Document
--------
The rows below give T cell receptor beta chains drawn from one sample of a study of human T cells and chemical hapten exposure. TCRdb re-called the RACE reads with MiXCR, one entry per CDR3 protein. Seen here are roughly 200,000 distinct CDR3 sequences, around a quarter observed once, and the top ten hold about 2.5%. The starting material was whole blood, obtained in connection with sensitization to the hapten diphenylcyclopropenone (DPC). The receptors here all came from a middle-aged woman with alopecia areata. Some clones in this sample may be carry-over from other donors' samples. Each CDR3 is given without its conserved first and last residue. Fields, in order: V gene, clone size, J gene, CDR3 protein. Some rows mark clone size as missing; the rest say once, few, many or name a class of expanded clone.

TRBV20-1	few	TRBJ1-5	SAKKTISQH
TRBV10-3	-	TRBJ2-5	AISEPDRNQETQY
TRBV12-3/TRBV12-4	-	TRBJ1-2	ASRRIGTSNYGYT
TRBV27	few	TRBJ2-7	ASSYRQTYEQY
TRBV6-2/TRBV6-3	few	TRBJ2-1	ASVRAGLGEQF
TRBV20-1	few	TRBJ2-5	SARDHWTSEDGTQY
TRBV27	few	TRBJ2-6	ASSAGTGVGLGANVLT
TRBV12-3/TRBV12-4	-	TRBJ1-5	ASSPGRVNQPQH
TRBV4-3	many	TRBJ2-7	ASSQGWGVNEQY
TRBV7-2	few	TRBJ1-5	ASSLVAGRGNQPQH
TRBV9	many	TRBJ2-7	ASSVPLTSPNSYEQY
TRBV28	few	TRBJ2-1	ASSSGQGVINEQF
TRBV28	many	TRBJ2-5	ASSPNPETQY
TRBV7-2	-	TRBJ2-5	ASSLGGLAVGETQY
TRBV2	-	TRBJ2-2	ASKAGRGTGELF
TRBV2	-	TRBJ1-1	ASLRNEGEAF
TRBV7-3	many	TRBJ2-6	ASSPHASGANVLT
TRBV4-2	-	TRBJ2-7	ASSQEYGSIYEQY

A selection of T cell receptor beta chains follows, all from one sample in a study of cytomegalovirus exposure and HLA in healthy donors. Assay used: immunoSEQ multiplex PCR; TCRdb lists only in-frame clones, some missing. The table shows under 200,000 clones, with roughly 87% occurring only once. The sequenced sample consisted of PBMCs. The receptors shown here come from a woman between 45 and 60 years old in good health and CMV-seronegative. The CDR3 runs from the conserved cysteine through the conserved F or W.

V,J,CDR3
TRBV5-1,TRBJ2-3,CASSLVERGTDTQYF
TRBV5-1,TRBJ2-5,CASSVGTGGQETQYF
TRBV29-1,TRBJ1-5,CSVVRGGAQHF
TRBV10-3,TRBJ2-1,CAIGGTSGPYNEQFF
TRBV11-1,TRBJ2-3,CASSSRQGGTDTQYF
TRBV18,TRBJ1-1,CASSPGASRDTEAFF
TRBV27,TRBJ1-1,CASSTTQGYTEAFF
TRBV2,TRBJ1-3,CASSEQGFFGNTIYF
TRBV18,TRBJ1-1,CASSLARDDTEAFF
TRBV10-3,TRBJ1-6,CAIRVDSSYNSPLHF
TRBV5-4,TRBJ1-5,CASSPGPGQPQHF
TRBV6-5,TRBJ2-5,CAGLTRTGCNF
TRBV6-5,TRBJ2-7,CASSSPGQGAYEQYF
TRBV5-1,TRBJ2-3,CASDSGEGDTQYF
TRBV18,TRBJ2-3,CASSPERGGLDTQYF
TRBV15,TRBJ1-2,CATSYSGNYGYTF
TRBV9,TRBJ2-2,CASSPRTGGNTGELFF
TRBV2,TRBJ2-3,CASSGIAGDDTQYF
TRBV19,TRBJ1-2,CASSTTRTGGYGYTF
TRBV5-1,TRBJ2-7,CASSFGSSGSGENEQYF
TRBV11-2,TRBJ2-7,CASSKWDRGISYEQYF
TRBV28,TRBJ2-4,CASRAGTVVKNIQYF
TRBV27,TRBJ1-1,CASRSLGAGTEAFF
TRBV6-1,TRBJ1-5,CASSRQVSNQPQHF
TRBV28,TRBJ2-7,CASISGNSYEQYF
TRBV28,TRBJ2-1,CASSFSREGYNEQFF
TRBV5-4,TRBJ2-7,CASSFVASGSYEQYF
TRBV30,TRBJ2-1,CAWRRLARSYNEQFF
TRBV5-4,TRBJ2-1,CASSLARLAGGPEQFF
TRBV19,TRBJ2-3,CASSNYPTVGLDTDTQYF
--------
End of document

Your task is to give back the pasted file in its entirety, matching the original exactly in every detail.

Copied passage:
The rows below give T cell receptor beta chains drawn from one sample of a study of human T cells and chemical hapten exposure. TCRdb re-called the RACE reads with MiXCR, one entry per CDR3 protein. Seen here are roughly 200,000 distinct CDR3 sequences, around a quarter observed once, and the top ten hold about 2.5%. The starting material was whole blood, obtained in connection with sensitization to the hapten diphenylcyclopropenone (DPC). The receptors here all came from a middle-aged woman with alopecia areata. Some clones in this sample may be carry-over from other donors' samples. Each CDR3 is given without its conserved first and last residue. Fields, in order: V gene, clone size, J gene, CDR3 protein. Some rows mark clone size as missing; the rest say once, few, many or name a class of expanded clone.

TRBV20-1	few	TRBJ1-5	SAKKTISQH
TRBV10-3	-	TRBJ2-5	AISEPDRNQETQY
TRBV12-3/TRBV12-4	-	TRBJ1-2	ASRRIGTSNYGYT
TRBV27	few	TRBJ2-7	ASSYRQTYEQY
TRBV6-2/TRBV6-3	few	TRBJ2-1	ASVRAGLGEQF
TRBV20-1	few	TRBJ2-5	SARDHWTSEDGTQY
TRBV27	few	TRBJ2-6	ASSAGTGVGLGANVLT
TRBV12-3/TRBV12-4	-	TRBJ1-5	ASSPGRVNQPQH
TRBV4-3	many	TRBJ2-7	ASSQGWGVNEQY
TRBV7-2	few	TRBJ1-5	ASSLVAGRGNQPQH
TRBV9	many	TRBJ2-7	ASSVPLTSPNSYEQY
TRBV28	few	TRBJ2-1	ASSSGQGVINEQF
TRBV28	many	TRBJ2-5	ASSPNPETQY
TRBV7-2	-	TRBJ2-5	ASSLGGLAVGETQY
TRBV2	-	TRBJ2-2	ASKAGRGTGELF
TRBV2	-	TRBJ1-1	ASLRNEGEAF
TRBV7-3	many	TRBJ2-6	ASSPHASGANVLT
TRBV4-2	-	TRBJ2-7	ASSQEYGSIYEQY

A selection of T cell receptor beta chains follows, all from one sample in a study of cytomegalovirus exposure and HLA in healthy donors. Assay used: immunoSEQ multiplex PCR; TCRdb lists only in-frame clones, some missing. The table shows under 200,000 clones, with roughly 87% occurring only once. The sequenced sample consisted of PBMCs. The receptors shown here come from a woman between 45 and 60 years old in good health and CMV-seronegative. The CDR3 runs from the conserved cysteine through the conserved F or W.

V,J,CDR3
TRBV5-1,TRBJ2-3,CASSLVERGTDTQYF
TRBV5-1,TRBJ2-5,CASSVGTGGQETQYF
TRBV29-1,TRBJ1-5,CSVVRGGAQHF
TRBV10-3,TRBJ2-1,CAIGGTSGPYNEQFF
TRBV11-1,TRBJ2-3,CASSSRQGGTDTQYF
TRBV18,TRBJ1-1,CASSPGASRDTEAFF
TRBV27,TRBJ1-1,CASSTTQGYTEAFF
TRBV2,TRBJ1-3,CASSEQGFFGNTIYF
TRBV18,TRBJ1-1,CASSLARDDTEAFF
TRBV10-3,TRBJ1-6,CAIRVDSSYNSPLHF
TRBV5-4,TRBJ1-5,CASSPGPGQPQHF
TRBV6-5,TRBJ2-5,CAGLTRTGCNF
TRBV6-5,TRBJ2-7,CASSSPGQGAYEQYF
TRBV5-1,TRBJ2-3,CASDSGEGDTQYF
TRBV18,TRBJ2-3,CASSPERGGLDTQYF
TRBV15,TRBJ1-2,CATSYSGNYGYTF
TRBV9,TRBJ2-2,CASSPRTGGNTGELFF
TRBV2,TRBJ2-3,CASSGIAGDDTQYF
TRBV19,TRBJ1-2,CASSTTRTGGYGYTF
TRBV5-1,TRBJ2-7,CASSFGSSGSGENEQYF
TRBV11-2,TRBJ2-7,CASSKWDRGISYEQYF
TRBV28,TRBJ2-4,CASRAGTVVKNIQYF
TRBV27,TRBJ1-1,CASRSLGAGTEAFF
TRBV6-1,TRBJ1-5,CASSRQVSNQPQHF
TRBV28,TRBJ2-7,CASISGNSYEQYF
TRBV28,TRBJ2-1,CASSFSREGYNEQFF
TRBV5-4,TRBJ2-7,CASSFVASGSYEQYF
TRBV30,TRBJ2-1,CAWRRLARSYNEQFF
TRBV5-4,TRBJ2-1,CASSLARLAGGPEQFF
TRBV19,TRBJ2-3,CASSNYPTVGLDTDTQYF